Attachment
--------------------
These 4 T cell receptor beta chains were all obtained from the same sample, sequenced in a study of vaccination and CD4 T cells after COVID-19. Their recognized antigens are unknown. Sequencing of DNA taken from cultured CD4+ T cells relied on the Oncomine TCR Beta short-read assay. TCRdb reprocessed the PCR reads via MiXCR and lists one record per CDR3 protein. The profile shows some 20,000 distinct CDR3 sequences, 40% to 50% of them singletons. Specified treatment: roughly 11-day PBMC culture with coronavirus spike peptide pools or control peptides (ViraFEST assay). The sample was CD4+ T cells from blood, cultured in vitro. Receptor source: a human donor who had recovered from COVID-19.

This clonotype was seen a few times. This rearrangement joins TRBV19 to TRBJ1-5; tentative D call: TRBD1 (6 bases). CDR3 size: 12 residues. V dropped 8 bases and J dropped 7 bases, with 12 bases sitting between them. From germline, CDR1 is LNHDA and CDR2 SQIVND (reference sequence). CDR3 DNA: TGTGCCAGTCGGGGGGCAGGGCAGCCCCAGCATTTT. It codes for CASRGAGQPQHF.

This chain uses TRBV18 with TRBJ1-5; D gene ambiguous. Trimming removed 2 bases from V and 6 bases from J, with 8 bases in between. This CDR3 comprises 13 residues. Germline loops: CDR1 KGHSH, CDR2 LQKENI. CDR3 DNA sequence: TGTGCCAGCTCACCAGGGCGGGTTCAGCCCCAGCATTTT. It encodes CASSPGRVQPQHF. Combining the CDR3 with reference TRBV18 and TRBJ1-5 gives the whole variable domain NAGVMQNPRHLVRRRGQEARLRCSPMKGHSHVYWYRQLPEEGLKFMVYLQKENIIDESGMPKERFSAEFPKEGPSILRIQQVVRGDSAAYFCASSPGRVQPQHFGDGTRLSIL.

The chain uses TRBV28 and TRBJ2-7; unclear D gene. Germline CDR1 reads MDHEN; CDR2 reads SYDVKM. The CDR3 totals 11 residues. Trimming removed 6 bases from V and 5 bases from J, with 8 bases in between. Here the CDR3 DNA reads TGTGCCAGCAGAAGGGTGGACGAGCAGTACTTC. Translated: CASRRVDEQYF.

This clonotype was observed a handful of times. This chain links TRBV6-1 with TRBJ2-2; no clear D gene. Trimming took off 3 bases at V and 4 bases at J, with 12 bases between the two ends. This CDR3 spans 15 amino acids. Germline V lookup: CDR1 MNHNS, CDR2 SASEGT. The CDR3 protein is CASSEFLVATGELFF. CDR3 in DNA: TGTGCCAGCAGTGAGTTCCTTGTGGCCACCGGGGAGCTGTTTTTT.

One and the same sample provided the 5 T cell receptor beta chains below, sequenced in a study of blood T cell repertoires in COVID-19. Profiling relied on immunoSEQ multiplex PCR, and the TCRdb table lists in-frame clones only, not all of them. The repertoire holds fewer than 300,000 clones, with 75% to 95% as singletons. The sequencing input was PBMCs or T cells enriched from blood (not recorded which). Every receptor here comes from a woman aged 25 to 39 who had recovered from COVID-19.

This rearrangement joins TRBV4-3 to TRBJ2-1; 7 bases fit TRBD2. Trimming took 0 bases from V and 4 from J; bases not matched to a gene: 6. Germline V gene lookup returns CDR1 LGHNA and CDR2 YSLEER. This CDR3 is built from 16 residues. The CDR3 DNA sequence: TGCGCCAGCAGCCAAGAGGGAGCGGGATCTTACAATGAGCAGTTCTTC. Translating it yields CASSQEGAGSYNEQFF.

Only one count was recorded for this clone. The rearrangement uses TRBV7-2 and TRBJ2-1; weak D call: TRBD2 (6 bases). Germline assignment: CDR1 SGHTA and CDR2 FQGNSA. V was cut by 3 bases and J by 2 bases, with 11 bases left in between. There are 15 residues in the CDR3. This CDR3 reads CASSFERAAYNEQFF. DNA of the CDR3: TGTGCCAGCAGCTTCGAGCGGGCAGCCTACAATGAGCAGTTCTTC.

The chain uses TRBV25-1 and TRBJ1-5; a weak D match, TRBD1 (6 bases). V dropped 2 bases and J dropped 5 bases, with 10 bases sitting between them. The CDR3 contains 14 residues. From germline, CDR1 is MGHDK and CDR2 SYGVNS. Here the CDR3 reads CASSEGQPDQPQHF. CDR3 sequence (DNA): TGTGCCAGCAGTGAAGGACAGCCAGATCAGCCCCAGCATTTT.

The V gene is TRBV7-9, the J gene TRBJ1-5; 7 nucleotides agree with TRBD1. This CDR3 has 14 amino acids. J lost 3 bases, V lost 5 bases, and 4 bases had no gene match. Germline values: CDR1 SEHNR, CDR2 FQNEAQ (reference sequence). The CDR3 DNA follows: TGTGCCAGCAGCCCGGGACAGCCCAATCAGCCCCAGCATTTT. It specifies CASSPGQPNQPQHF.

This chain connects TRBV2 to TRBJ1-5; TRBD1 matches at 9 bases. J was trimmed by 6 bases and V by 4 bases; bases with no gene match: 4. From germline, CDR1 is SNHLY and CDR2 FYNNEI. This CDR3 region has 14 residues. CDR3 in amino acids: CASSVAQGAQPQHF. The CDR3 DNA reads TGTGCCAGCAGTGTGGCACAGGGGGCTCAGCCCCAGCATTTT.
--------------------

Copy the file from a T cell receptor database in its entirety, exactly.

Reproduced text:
These 4 T cell receptor beta chains were all obtained from the same sample, sequenced in a study of vaccination and CD4 T cells after COVID-19. Their recognized antigens are unknown. Sequencing of DNA taken from cultured CD4+ T cells relied on the Oncomine TCR Beta short-read assay. TCRdb reprocessed the PCR reads via MiXCR and lists one record per CDR3 protein. The profile shows some 20,000 distinct CDR3 sequences, 40% to 50% of them singletons. Specified treatment: roughly 11-day PBMC culture with coronavirus spike peptide pools or control peptides (ViraFEST assay). The sample was CD4+ T cells from blood, cultured in vitro. Receptor source: a human donor who had recovered from COVID-19.

This clonotype was seen a few times. This rearrangement joins TRBV19 to TRBJ1-5; tentative D call: TRBD1 (6 bases). CDR3 size: 12 residues. V dropped 8 bases and J dropped 7 bases, with 12 bases sitting between them. From germline, CDR1 is LNHDA and CDR2 SQIVND (reference sequence). CDR3 DNA: TGTGCCAGTCGGGGGGCAGGGCAGCCCCAGCATTTT. It codes for CASRGAGQPQHF.

This chain uses TRBV18 with TRBJ1-5; D gene ambiguous. Trimming removed 2 bases from V and 6 bases from J, with 8 bases in between. This CDR3 comprises 13 residues. Germline loops: CDR1 KGHSH, CDR2 LQKENI. CDR3 DNA sequence: TGTGCCAGCTCACCAGGGCGGGTTCAGCCCCAGCATTTT. It encodes CASSPGRVQPQHF. Combining the CDR3 with reference TRBV18 and TRBJ1-5 gives the whole variable domain NAGVMQNPRHLVRRRGQEARLRCSPMKGHSHVYWYRQLPEEGLKFMVYLQKENIIDESGMPKERFSAEFPKEGPSILRIQQVVRGDSAAYFCASSPGRVQPQHFGDGTRLSIL.

The chain uses TRBV28 and TRBJ2-7; unclear D gene. Germline CDR1 reads MDHEN; CDR2 reads SYDVKM. The CDR3 totals 11 residues. Trimming removed 6 bases from V and 5 bases from J, with 8 bases in between. Here the CDR3 DNA reads TGTGCCAGCAGAAGGGTGGACGAGCAGTACTTC. Translated: CASRRVDEQYF.

This clonotype was observed a handful of times. This chain links TRBV6-1 with TRBJ2-2; no clear D gene. Trimming took off 3 bases at V and 4 bases at J, with 12 bases between the two ends. This CDR3 spans 15 amino acids. Germline V lookup: CDR1 MNHNS, CDR2 SASEGT. The CDR3 protein is CASSEFLVATGELFF. CDR3 in DNA: TGTGCCAGCAGTGAGTTCCTTGTGGCCACCGGGGAGCTGTTTTTT.

One and the same sample provided the 5 T cell receptor beta chains below, sequenced in a study of blood T cell repertoires in COVID-19. Profiling relied on immunoSEQ multiplex PCR, and the TCRdb table lists in-frame clones only, not all of them. The repertoire holds fewer than 300,000 clones, with 75% to 95% as singletons. The sequencing input was PBMCs or T cells enriched from blood (not recorded which). Every receptor here comes from a woman aged 25 to 39 who had recovered from COVID-19.

This rearrangement joins TRBV4-3 to TRBJ2-1; 7 bases fit TRBD2. Trimming took 0 bases from V and 4 from J; bases not matched to a gene: 6. Germline V gene lookup returns CDR1 LGHNA and CDR2 YSLEER. This CDR3 is built from 16 residues. The CDR3 DNA sequence: TGCGCCAGCAGCCAAGAGGGAGCGGGATCTTACAATGAGCAGTTCTTC. Translating it yields CASSQEGAGSYNEQFF.

Only one count was recorded for this clone. The rearrangement uses TRBV7-2 and TRBJ2-1; weak D call: TRBD2 (6 bases). Germline assignment: CDR1 SGHTA and CDR2 FQGNSA. V was cut by 3 bases and J by 2 bases, with 11 bases left in between. There are 15 residues in the CDR3. This CDR3 reads CASSFERAAYNEQFF. DNA of the CDR3: TGTGCCAGCAGCTTCGAGCGGGCAGCCTACAATGAGCAGTTCTTC.

The chain uses TRBV25-1 and TRBJ1-5; a weak D match, TRBD1 (6 bases). V dropped 2 bases and J dropped 5 bases, with 10 bases sitting between them. The CDR3 contains 14 residues. From germline, CDR1 is MGHDK and CDR2 SYGVNS. Here the CDR3 reads CASSEGQPDQPQHF. CDR3 sequence (DNA): TGTGCCAGCAGTGAAGGACAGCCAGATCAGCCCCAGCATTTT.

The V gene is TRBV7-9, the J gene TRBJ1-5; 7 nucleotides agree with TRBD1. This CDR3 has 14 amino acids. J lost 3 bases, V lost 5 bases, and 4 bases had no gene match. Germline values: CDR1 SEHNR, CDR2 FQNEAQ (reference sequence). The CDR3 DNA follows: TGTGCCAGCAGCCCGGGACAGCCCAATCAGCCCCAGCATTTT. It specifies CASSPGQPNQPQHF.

This chain connects TRBV2 to TRBJ1-5; TRBD1 matches at 9 bases. J was trimmed by 6 bases and V by 4 bases; bases with no gene match: 4. From germline, CDR1 is SNHLY and CDR2 FYNNEI. This CDR3 region has 14 residues. CDR3 in amino acids: CASSVAQGAQPQHF. The CDR3 DNA reads TGTGCCAGCAGTGTGGCACAGGGGGCTCAGCCCCAGCATTTT.